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Previous BotM--DISCUSSIONS > 2009-07 Dying Inside: Is Dying Inside Science Fiction?

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message 1: by Sandi (new)

Sandi (sandikal) | 338 comments I finished reading Dying Inside this morning and I have to put the question out there: Is this book really science fiction?

I only have a few minutes before I have to go, so I'll just post the question and add my input later. (I have to ruminate on what I'll write in my review too.)

message 2: by Barb (new)

Barb (barbtrek) | 40 comments I think it is science fiction but definitely "soft" sci fi!

message 3: by Stefan, Group Founder + Moderator (Retired) (new)

Stefan (sraets) | 1667 comments Mod
Yes, soft SF definitely... one of those books that people would refer to as "speculative fiction" rather than science fiction, I guess. Maybe, if it had been written by someone who is not so famous for SF, it would have been shelved/categorized as literary fiction rather than SF?

message 4: by Sandi (new)

Sandi (sandikal) | 338 comments In my opinion, the only reason it's classified as science fiction is because it was written by Silverberg. The only "science" in it it the questionable science teacher who was into parapsychology and discusses statistics. If Silverberg had delved more into WHY David was telepathic or had him finding a group of telepaths and forming a community, then I might say it's science fiction. In the case of "Dying Inside", the telepathy is merely a tool to explore the psyche of someone who is very disaffected and doesn't mesh with society.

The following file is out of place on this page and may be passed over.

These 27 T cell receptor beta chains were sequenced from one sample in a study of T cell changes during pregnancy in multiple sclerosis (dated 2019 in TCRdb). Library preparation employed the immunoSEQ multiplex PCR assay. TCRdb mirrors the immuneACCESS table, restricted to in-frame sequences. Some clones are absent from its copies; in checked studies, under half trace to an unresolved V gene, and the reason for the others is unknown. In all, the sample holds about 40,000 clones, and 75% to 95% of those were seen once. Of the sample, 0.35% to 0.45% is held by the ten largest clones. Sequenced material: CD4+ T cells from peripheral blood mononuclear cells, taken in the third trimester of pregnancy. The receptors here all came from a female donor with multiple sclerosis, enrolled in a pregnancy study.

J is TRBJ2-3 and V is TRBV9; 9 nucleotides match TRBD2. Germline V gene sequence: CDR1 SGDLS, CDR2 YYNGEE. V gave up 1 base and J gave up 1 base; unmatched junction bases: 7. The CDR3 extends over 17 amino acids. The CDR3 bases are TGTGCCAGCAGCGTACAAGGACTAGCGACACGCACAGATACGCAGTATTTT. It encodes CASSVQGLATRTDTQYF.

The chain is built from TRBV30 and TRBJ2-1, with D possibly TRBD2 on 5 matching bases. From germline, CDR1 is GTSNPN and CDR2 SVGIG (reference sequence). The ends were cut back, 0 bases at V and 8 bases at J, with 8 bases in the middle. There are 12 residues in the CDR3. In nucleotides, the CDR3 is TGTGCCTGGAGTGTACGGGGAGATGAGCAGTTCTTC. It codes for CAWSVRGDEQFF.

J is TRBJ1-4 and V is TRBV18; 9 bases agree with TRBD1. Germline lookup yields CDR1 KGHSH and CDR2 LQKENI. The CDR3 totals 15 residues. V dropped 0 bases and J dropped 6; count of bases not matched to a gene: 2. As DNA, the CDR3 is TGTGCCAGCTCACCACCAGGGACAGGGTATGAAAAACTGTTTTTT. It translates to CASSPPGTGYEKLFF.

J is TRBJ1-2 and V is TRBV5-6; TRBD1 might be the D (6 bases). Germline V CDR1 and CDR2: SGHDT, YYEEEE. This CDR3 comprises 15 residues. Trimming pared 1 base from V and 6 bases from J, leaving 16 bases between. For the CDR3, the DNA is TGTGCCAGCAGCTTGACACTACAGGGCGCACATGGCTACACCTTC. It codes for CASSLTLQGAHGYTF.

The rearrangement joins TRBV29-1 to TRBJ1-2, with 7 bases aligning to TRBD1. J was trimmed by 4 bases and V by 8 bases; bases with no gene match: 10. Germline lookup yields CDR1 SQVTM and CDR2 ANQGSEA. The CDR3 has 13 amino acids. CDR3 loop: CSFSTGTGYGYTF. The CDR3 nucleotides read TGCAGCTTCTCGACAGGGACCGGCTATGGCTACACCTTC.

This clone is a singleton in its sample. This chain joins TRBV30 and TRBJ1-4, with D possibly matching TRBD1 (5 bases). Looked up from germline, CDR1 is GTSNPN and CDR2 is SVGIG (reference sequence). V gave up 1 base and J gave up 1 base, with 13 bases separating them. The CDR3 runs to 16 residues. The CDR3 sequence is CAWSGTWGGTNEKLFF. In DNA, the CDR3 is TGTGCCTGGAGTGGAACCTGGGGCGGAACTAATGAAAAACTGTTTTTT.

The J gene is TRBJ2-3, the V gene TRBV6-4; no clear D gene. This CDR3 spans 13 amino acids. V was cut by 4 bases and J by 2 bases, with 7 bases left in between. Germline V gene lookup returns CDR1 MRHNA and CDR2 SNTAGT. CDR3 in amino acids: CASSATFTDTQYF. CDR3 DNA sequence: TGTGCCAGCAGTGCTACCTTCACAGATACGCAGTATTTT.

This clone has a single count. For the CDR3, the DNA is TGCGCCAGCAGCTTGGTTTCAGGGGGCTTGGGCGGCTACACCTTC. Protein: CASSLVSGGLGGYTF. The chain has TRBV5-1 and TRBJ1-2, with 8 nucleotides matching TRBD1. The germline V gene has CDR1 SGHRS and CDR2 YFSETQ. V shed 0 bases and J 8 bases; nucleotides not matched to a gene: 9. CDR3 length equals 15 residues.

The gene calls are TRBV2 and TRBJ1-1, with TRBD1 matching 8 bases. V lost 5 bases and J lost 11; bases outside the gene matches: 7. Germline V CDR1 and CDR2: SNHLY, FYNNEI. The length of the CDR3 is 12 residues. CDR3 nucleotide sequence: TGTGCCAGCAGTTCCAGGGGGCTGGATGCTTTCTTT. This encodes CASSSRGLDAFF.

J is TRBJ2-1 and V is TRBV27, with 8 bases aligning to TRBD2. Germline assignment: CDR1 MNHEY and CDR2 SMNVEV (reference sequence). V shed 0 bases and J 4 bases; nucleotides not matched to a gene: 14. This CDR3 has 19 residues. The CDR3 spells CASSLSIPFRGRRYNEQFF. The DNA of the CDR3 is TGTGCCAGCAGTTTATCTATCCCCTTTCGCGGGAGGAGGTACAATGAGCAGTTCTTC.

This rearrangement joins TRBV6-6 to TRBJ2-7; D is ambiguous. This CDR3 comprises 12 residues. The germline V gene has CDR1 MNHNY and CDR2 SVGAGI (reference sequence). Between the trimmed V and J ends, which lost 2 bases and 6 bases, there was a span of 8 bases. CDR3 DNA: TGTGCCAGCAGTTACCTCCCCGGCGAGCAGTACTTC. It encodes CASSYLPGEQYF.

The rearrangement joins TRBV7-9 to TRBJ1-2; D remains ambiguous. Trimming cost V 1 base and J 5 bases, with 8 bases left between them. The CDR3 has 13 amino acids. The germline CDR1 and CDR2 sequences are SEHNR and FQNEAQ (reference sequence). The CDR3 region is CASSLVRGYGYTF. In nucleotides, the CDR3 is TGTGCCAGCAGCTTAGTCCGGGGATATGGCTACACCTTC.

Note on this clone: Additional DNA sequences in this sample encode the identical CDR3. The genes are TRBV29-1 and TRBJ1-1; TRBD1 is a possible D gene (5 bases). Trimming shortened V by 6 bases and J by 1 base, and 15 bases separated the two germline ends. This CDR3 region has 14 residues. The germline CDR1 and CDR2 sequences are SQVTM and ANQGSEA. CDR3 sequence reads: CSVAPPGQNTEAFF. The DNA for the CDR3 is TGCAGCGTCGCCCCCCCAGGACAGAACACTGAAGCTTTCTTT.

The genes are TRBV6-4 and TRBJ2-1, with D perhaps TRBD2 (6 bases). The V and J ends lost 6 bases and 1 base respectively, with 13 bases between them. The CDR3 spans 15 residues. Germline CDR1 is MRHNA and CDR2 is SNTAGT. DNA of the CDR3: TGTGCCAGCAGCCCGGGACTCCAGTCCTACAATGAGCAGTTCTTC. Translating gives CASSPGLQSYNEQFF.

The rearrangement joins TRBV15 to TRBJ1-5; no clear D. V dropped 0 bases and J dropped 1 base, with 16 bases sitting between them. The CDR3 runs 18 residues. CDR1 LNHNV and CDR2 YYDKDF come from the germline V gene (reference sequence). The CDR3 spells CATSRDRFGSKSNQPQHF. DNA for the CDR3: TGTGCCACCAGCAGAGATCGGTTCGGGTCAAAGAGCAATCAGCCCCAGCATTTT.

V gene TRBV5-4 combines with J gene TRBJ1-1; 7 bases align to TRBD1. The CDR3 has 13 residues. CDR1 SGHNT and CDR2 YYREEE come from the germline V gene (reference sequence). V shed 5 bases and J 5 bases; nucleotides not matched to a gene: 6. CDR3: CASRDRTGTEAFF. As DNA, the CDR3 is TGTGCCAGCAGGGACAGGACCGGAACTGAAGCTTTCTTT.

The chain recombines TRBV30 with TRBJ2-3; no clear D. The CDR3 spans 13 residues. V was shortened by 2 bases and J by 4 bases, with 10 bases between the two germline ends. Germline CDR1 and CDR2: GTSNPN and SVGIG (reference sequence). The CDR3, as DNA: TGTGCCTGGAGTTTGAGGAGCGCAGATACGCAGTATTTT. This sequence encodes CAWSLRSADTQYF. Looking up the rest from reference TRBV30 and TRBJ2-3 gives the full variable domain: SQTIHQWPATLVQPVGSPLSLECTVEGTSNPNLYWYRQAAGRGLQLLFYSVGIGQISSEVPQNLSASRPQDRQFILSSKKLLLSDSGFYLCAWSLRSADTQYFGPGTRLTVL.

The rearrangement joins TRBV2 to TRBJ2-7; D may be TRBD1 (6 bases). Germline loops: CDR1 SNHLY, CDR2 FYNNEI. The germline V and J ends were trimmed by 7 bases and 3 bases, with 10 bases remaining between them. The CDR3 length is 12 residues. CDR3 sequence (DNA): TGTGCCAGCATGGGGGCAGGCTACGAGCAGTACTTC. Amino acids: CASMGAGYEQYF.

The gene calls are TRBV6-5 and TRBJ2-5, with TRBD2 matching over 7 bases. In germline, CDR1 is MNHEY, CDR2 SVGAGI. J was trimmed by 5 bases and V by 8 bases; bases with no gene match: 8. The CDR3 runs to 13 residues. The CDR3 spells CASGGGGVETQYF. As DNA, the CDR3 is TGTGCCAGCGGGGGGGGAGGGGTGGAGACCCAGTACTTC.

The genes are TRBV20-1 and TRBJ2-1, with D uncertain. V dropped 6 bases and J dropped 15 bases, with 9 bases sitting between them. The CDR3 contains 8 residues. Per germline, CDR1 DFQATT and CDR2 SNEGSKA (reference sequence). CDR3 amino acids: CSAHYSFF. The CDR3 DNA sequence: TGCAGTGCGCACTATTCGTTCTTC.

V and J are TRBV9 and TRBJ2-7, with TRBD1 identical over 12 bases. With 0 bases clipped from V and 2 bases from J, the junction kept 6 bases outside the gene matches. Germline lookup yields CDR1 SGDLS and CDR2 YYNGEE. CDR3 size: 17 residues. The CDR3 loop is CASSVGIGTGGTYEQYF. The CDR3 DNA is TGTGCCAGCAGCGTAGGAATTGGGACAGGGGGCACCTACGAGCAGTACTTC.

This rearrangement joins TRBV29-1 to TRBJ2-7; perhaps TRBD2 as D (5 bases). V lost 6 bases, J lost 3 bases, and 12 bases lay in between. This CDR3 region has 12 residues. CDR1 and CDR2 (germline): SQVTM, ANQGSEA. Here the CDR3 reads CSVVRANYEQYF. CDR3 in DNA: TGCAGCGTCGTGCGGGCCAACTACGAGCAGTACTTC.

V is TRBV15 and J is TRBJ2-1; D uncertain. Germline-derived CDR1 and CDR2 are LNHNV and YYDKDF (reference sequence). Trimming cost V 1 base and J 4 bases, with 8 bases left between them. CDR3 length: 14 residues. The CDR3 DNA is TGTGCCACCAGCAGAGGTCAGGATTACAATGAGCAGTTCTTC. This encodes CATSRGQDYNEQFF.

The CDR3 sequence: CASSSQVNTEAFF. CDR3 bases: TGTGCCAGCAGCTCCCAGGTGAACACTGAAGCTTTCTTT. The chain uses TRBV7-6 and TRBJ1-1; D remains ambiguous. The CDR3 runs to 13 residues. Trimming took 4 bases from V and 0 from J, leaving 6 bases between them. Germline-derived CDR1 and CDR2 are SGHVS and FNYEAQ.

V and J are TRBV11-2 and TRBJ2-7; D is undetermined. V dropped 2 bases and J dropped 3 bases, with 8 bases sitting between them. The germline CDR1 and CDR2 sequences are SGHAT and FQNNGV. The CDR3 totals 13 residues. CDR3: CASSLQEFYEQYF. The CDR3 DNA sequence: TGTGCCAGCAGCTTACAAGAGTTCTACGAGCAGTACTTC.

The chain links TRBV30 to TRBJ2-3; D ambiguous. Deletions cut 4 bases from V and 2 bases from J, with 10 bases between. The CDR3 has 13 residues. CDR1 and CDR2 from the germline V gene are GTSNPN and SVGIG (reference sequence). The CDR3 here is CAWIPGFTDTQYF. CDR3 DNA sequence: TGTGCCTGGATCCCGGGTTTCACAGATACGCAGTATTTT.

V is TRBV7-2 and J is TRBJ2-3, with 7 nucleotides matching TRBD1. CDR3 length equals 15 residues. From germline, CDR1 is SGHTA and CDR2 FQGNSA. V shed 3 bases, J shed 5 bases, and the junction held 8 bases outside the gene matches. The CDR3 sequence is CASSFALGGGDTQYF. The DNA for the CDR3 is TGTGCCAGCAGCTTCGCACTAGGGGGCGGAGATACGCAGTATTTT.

I suspect that if Silverberg had not been famous for SF, it would be shelved in general fiction.

message 5: by Jon (new)

Jon (jonmoss) | 626 comments I would agree, Sandi. While I was reading this, I actually "perked up" when we got to the science teacher portion. I kept hoping that he would finally get serious about his gift and get out of his guilt ridden funk. Sadly, that was not the case.

message 6: by Nick (new)

Nick (doily) | 974 comments In the 1970's, before the Star Wars phenomenon came, science fiction was much more concerned with philosophical issues, social change, and intimate psychology. I think "Dying Inside" is a reflection of those concerns and acts as a good representative of the science fiction of that era. At the time, I was an adolescent and I didn't really get what was so intriguing about the book. But I knew it was reflective of a certain zeitgeist in the science fiction world. And re-reading it today, those concerns still come through and, I think, make it valid science fiction. It's not my favorite Silverberg, but it is thought provoking.

message 7: by Kelly (new)

Kelly (sisimka) I think it counts as science fiction, but I don't know that it really matters if it is or it isn't. It's what the author, and ultimately, the publisher decides. Who is going to buy this book - how should we market it.

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